Since the arrival of e-cigarettes, debates have raged in public health and research circles about their value and risks. Can they actually help people stop smoking for good? How much harm can they cause? How does that harm compare to the harm from smoking tobacco cigarettes? Do e-cigarettes increase the risk that kids will start smoking? A cherry-picker could find studies to support any position on any of these questions, but it takes time for enough researchers to conduct enough high-quality studies that a consensus can emerge…
May be key to quitting smoking – The Pharmaceutical Journal
Using e-cigarettes frequently does help smokers break the habit, according to a US study involving more than 24,500 people who currently smoke or have recently quit.
It is the largest sample of smokers studied to date and the researchers say the findings help to unpick some of the mixed messages about whether or not e-cigarettes have benefit in quit attempts.
Dave Cross, Stealth Vape
So, maybe you’re a smoker who has stumbled across this website while researching your options? This can be your new term; it can be the moment you step up from Primary to Big Kid School. But if you’re already a vaper, this doesn’t have to exclude you, there’s plenty of scope to broaden your fun.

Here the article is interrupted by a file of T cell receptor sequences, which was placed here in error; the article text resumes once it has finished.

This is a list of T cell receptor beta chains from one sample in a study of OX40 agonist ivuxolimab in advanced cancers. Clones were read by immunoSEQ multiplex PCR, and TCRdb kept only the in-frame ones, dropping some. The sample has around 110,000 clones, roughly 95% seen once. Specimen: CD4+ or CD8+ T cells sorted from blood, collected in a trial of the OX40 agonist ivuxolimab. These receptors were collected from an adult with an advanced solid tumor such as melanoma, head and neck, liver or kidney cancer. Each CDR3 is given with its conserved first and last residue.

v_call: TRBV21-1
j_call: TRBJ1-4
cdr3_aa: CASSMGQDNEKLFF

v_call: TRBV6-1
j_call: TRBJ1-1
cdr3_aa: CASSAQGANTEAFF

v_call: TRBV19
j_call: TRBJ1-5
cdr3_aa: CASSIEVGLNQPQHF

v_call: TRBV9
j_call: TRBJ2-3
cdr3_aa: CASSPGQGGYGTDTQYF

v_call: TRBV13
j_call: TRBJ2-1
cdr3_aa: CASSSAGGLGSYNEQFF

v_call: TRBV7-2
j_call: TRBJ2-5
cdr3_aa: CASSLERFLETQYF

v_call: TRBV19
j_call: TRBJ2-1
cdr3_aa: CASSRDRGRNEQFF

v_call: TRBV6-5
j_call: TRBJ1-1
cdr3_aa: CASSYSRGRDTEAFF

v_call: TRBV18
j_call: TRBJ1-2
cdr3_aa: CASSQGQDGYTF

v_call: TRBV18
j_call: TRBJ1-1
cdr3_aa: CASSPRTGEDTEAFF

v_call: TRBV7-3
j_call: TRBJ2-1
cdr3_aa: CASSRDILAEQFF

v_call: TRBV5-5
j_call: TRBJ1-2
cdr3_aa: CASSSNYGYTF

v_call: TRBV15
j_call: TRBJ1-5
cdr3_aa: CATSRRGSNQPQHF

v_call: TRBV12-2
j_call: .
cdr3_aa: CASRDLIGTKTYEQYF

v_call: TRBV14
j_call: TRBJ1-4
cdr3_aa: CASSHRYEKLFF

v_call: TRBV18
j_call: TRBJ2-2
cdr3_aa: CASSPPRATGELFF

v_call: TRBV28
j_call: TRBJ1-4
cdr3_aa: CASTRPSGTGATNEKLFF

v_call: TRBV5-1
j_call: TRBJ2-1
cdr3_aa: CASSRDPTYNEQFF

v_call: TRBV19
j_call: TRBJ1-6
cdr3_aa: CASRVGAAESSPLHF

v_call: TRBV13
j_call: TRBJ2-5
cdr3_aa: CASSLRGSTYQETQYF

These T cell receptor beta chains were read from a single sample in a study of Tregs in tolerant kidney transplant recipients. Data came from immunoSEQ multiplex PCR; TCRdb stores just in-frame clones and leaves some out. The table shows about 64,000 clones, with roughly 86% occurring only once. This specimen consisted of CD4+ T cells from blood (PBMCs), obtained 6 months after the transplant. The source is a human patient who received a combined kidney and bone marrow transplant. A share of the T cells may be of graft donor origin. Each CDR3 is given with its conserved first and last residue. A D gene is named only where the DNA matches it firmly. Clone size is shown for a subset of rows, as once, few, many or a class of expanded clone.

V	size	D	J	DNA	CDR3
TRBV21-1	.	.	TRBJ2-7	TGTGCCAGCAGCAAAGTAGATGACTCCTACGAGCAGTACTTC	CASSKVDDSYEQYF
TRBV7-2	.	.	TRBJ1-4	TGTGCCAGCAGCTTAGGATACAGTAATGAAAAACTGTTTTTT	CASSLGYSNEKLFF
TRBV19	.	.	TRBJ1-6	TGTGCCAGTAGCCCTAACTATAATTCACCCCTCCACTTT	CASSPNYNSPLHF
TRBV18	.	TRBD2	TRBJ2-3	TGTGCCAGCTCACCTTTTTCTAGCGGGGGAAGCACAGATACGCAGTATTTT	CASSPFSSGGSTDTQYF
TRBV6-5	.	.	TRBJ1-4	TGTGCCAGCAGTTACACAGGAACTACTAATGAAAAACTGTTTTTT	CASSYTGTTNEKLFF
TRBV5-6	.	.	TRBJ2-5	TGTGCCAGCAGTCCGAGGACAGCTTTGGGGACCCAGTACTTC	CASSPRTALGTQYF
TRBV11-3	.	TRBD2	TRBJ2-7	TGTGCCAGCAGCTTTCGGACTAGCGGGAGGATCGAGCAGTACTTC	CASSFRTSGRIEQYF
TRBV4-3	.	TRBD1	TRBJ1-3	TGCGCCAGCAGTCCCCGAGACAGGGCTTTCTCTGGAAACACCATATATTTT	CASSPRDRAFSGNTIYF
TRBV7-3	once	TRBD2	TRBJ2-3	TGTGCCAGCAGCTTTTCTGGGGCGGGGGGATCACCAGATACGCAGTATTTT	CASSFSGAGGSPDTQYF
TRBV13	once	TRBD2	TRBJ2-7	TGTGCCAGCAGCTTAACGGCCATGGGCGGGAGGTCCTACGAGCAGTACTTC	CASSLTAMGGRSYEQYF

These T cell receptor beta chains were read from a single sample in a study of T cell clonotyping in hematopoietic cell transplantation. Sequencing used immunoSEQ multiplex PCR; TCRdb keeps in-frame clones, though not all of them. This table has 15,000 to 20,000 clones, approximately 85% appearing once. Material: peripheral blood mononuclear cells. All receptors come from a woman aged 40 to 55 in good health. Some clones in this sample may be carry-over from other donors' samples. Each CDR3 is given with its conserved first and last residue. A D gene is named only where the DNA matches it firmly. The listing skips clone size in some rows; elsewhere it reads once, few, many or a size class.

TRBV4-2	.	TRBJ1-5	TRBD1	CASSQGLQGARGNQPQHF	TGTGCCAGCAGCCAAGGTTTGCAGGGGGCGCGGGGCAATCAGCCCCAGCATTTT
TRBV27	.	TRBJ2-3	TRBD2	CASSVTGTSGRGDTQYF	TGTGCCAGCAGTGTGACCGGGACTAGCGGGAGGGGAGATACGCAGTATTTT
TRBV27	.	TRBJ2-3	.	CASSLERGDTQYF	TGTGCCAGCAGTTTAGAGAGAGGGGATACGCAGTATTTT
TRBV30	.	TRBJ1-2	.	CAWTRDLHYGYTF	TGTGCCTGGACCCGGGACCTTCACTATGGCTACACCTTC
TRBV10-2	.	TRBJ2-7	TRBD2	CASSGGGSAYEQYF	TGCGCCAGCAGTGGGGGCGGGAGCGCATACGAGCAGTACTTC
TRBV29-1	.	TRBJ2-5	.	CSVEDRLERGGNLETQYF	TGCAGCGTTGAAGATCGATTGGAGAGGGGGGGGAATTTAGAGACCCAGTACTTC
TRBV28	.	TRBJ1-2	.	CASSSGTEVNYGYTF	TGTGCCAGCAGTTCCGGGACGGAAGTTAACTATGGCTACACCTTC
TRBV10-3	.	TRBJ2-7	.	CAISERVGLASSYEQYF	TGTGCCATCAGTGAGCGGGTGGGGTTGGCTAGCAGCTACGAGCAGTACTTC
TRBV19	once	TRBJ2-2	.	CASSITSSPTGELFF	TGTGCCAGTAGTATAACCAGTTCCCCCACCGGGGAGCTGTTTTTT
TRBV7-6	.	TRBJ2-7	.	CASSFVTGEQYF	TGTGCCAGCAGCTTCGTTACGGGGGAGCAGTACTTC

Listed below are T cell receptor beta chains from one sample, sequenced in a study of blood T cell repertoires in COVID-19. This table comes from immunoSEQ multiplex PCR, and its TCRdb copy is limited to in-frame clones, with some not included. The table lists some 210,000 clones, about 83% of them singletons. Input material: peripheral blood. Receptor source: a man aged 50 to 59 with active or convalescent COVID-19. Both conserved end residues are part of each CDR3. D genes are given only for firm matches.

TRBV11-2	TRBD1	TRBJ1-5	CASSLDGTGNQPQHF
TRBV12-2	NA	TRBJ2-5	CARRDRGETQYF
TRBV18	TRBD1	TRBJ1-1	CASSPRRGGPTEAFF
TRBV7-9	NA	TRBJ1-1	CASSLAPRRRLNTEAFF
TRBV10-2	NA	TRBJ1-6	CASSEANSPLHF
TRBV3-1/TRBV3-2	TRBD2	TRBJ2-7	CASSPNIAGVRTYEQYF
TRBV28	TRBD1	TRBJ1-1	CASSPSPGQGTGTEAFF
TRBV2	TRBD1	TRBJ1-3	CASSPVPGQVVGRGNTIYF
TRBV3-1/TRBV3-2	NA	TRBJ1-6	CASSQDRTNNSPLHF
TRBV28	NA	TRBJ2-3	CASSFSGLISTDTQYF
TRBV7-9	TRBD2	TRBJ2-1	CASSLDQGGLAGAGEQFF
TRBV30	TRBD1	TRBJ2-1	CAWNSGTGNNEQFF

About Safer Tobacco Products – Jasmin Guénette
Nicotine is addictive, and smoking cigarettes can be harmful to your health. So far, I’m not telling you anything you don’t already know. But what if there were safer ways of delivering nicotine to those who want it?
In fact, as you may also know, by all accounts, there are safer nicotine delivery methods. They’re not entirely without risk, but as far as we can tell, they are much safer than conventional cigarettes.
The single most important thing to note about Bassett is that she is an ex-smoker. She may or may not have found it difficult to give up smoking (we’ll have to trust her on that), but she wanted to give it up and she did give it up. She made the choice for herself. Well done! De Blasio’s patronizing, bullying and intrusive new laws are a statement that, in his view, Bassett is a cut above many of her fellow citizens. She was able to decide for herself what others—those weaklings— cannot be trusted to do: